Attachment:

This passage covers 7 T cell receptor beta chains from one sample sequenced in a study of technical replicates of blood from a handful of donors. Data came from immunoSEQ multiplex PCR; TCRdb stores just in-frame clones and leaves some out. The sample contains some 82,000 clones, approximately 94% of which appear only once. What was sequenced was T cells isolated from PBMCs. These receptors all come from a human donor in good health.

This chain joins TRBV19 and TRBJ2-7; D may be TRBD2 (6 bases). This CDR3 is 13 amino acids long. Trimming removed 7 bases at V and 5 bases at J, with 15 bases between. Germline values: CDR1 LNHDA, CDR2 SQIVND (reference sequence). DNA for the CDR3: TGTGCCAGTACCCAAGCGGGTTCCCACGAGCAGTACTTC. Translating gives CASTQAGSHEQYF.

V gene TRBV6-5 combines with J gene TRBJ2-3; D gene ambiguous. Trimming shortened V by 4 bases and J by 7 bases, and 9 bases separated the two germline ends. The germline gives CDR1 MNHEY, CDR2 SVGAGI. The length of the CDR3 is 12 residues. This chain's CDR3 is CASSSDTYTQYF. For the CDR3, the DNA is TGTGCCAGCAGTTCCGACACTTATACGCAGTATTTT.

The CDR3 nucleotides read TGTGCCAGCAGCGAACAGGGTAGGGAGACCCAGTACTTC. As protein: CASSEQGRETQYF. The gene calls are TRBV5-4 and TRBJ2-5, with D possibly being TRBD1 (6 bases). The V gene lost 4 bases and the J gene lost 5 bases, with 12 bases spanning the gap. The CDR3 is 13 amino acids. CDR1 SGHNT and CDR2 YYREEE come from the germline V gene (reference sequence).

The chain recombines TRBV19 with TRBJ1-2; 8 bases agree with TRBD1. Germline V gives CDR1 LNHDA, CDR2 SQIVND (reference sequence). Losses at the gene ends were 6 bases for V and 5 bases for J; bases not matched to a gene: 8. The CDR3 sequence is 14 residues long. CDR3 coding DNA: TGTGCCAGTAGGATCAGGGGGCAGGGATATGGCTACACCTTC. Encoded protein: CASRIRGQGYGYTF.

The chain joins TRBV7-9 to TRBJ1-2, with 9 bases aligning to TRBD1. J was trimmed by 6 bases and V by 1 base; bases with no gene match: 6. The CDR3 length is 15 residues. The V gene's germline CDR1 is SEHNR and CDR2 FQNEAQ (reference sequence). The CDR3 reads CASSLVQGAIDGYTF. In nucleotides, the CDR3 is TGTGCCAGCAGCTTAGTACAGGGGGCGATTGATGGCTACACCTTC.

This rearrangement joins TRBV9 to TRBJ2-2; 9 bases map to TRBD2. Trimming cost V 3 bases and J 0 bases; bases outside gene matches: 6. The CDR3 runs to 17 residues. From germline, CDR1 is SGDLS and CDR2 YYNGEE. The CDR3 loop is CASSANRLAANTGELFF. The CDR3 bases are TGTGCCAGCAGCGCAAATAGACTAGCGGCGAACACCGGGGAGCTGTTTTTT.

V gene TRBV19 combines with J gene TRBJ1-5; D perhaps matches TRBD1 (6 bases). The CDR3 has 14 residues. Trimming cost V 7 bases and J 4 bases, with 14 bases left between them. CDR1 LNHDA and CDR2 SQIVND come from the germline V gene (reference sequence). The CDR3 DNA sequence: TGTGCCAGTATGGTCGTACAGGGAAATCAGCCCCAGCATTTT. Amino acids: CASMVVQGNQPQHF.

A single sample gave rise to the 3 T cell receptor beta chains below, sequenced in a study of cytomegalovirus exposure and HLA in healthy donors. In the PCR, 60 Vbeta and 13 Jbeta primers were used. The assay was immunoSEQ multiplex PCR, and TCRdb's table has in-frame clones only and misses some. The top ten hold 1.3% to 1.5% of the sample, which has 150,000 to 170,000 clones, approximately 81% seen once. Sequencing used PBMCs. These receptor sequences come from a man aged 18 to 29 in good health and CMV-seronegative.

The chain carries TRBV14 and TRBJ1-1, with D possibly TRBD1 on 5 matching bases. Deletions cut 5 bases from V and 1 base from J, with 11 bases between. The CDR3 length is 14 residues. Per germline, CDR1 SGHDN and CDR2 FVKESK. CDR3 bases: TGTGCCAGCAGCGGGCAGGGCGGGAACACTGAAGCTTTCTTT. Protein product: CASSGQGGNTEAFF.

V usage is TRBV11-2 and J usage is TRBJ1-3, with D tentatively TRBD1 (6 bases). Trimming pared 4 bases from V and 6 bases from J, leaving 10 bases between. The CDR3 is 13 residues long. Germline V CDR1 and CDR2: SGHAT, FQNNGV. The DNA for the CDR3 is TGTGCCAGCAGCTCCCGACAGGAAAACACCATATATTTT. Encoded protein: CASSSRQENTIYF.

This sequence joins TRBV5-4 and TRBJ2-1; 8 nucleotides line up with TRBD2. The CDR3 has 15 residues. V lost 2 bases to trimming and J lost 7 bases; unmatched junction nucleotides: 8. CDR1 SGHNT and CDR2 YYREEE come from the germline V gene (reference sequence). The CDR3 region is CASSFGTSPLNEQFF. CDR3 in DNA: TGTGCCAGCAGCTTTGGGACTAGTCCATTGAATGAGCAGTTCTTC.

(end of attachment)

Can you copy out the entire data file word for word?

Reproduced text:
This passage covers 7 T cell receptor beta chains from one sample sequenced in a study of technical replicates of blood from a handful of donors. Data came from immunoSEQ multiplex PCR; TCRdb stores just in-frame clones and leaves some out. The sample contains some 82,000 clones, approximately 94% of which appear only once. What was sequenced was T cells isolated from PBMCs. These receptors all come from a human donor in good health.

This chain joins TRBV19 and TRBJ2-7; D may be TRBD2 (6 bases). This CDR3 is 13 amino acids long. Trimming removed 7 bases at V and 5 bases at J, with 15 bases between. Germline values: CDR1 LNHDA, CDR2 SQIVND (reference sequence). DNA for the CDR3: TGTGCCAGTACCCAAGCGGGTTCCCACGAGCAGTACTTC. Translating gives CASTQAGSHEQYF.

V gene TRBV6-5 combines with J gene TRBJ2-3; D gene ambiguous. Trimming shortened V by 4 bases and J by 7 bases, and 9 bases separated the two germline ends. The germline gives CDR1 MNHEY, CDR2 SVGAGI. The length of the CDR3 is 12 residues. This chain's CDR3 is CASSSDTYTQYF. For the CDR3, the DNA is TGTGCCAGCAGTTCCGACACTTATACGCAGTATTTT.

The CDR3 nucleotides read TGTGCCAGCAGCGAACAGGGTAGGGAGACCCAGTACTTC. As protein: CASSEQGRETQYF. The gene calls are TRBV5-4 and TRBJ2-5, with D possibly being TRBD1 (6 bases). The V gene lost 4 bases and the J gene lost 5 bases, with 12 bases spanning the gap. The CDR3 is 13 amino acids. CDR1 SGHNT and CDR2 YYREEE come from the germline V gene (reference sequence).

The chain recombines TRBV19 with TRBJ1-2; 8 bases agree with TRBD1. Germline V gives CDR1 LNHDA, CDR2 SQIVND (reference sequence). Losses at the gene ends were 6 bases for V and 5 bases for J; bases not matched to a gene: 8. The CDR3 sequence is 14 residues long. CDR3 coding DNA: TGTGCCAGTAGGATCAGGGGGCAGGGATATGGCTACACCTTC. Encoded protein: CASRIRGQGYGYTF.

The chain joins TRBV7-9 to TRBJ1-2, with 9 bases aligning to TRBD1. J was trimmed by 6 bases and V by 1 base; bases with no gene match: 6. The CDR3 length is 15 residues. The V gene's germline CDR1 is SEHNR and CDR2 FQNEAQ (reference sequence). The CDR3 reads CASSLVQGAIDGYTF. In nucleotides, the CDR3 is TGTGCCAGCAGCTTAGTACAGGGGGCGATTGATGGCTACACCTTC.

This rearrangement joins TRBV9 to TRBJ2-2; 9 bases map to TRBD2. Trimming cost V 3 bases and J 0 bases; bases outside gene matches: 6. The CDR3 runs to 17 residues. From germline, CDR1 is SGDLS and CDR2 YYNGEE. The CDR3 loop is CASSANRLAANTGELFF. The CDR3 bases are TGTGCCAGCAGCGCAAATAGACTAGCGGCGAACACCGGGGAGCTGTTTTTT.

V gene TRBV19 combines with J gene TRBJ1-5; D perhaps matches TRBD1 (6 bases). The CDR3 has 14 residues. Trimming cost V 7 bases and J 4 bases, with 14 bases left between them. CDR1 LNHDA and CDR2 SQIVND come from the germline V gene (reference sequence). The CDR3 DNA sequence: TGTGCCAGTATGGTCGTACAGGGAAATCAGCCCCAGCATTTT. Amino acids: CASMVVQGNQPQHF.

A single sample gave rise to the 3 T cell receptor beta chains below, sequenced in a study of cytomegalovirus exposure and HLA in healthy donors. In the PCR, 60 Vbeta and 13 Jbeta primers were used. The assay was immunoSEQ multiplex PCR, and TCRdb's table has in-frame clones only and misses some. The top ten hold 1.3% to 1.5% of the sample, which has 150,000 to 170,000 clones, approximately 81% seen once. Sequencing used PBMCs. These receptor sequences come from a man aged 18 to 29 in good health and CMV-seronegative.

The chain carries TRBV14 and TRBJ1-1, with D possibly TRBD1 on 5 matching bases. Deletions cut 5 bases from V and 1 base from J, with 11 bases between. The CDR3 length is 14 residues. Per germline, CDR1 SGHDN and CDR2 FVKESK. CDR3 bases: TGTGCCAGCAGCGGGCAGGGCGGGAACACTGAAGCTTTCTTT. Protein product: CASSGQGGNTEAFF.

V usage is TRBV11-2 and J usage is TRBJ1-3, with D tentatively TRBD1 (6 bases). Trimming pared 4 bases from V and 6 bases from J, leaving 10 bases between. The CDR3 is 13 residues long. Germline V CDR1 and CDR2: SGHAT, FQNNGV. The DNA for the CDR3 is TGTGCCAGCAGCTCCCGACAGGAAAACACCATATATTTT. Encoded protein: CASSSRQENTIYF.

This sequence joins TRBV5-4 and TRBJ2-1; 8 nucleotides line up with TRBD2. The CDR3 has 15 residues. V lost 2 bases to trimming and J lost 7 bases; unmatched junction nucleotides: 8. CDR1 SGHNT and CDR2 YYREEE come from the germline V gene (reference sequence). The CDR3 region is CASSFGTSPLNEQFF. CDR3 in DNA: TGTGCCAGCAGCTTTGGGACTAGTCCATTGAATGAGCAGTTCTTC.